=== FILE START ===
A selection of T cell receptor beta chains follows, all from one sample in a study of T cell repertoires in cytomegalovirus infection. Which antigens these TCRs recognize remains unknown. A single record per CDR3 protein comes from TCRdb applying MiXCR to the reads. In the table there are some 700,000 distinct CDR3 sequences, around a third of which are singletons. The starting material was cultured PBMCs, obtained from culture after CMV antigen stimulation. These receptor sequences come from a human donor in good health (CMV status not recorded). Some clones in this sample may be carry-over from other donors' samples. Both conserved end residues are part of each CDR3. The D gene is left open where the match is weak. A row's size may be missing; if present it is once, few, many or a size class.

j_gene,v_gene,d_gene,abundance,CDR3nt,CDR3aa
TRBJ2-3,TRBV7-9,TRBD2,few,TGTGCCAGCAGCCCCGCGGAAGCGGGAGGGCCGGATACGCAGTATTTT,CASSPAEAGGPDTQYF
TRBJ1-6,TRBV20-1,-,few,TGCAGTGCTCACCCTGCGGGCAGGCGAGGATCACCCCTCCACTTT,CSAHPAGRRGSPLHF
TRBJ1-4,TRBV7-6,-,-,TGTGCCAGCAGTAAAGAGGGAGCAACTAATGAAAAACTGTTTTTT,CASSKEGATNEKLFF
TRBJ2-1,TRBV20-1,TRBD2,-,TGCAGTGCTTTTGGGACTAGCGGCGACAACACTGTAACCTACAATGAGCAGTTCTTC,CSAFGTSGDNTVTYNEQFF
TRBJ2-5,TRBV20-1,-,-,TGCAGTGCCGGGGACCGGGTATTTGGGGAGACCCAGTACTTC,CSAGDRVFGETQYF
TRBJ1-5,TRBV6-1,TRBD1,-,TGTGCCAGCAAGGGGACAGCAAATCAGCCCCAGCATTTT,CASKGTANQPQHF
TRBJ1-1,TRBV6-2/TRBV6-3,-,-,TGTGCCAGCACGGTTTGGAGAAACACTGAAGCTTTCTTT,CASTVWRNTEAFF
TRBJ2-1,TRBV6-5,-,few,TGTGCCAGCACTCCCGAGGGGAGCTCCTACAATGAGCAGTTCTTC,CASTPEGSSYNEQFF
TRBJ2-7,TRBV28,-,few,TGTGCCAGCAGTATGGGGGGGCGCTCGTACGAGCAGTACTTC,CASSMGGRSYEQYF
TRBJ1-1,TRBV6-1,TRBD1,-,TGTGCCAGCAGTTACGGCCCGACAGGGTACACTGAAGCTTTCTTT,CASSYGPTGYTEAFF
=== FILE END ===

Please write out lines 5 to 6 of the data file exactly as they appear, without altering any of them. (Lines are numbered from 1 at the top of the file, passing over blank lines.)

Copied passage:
TRBJ1-4,TRBV7-6,-,-,TGTGCCAGCAGTAAAGAGGGAGCAACTAATGAAAAACTGTTTTTT,CASSKEGATNEKLFF
TRBJ2-1,TRBV20-1,TRBD2,-,TGCAGTGCTTTTGGGACTAGCGGCGACAACACTGTAACCTACAATGAGCAGTTCTTC,CSAFGTSGDNTVTYNEQFF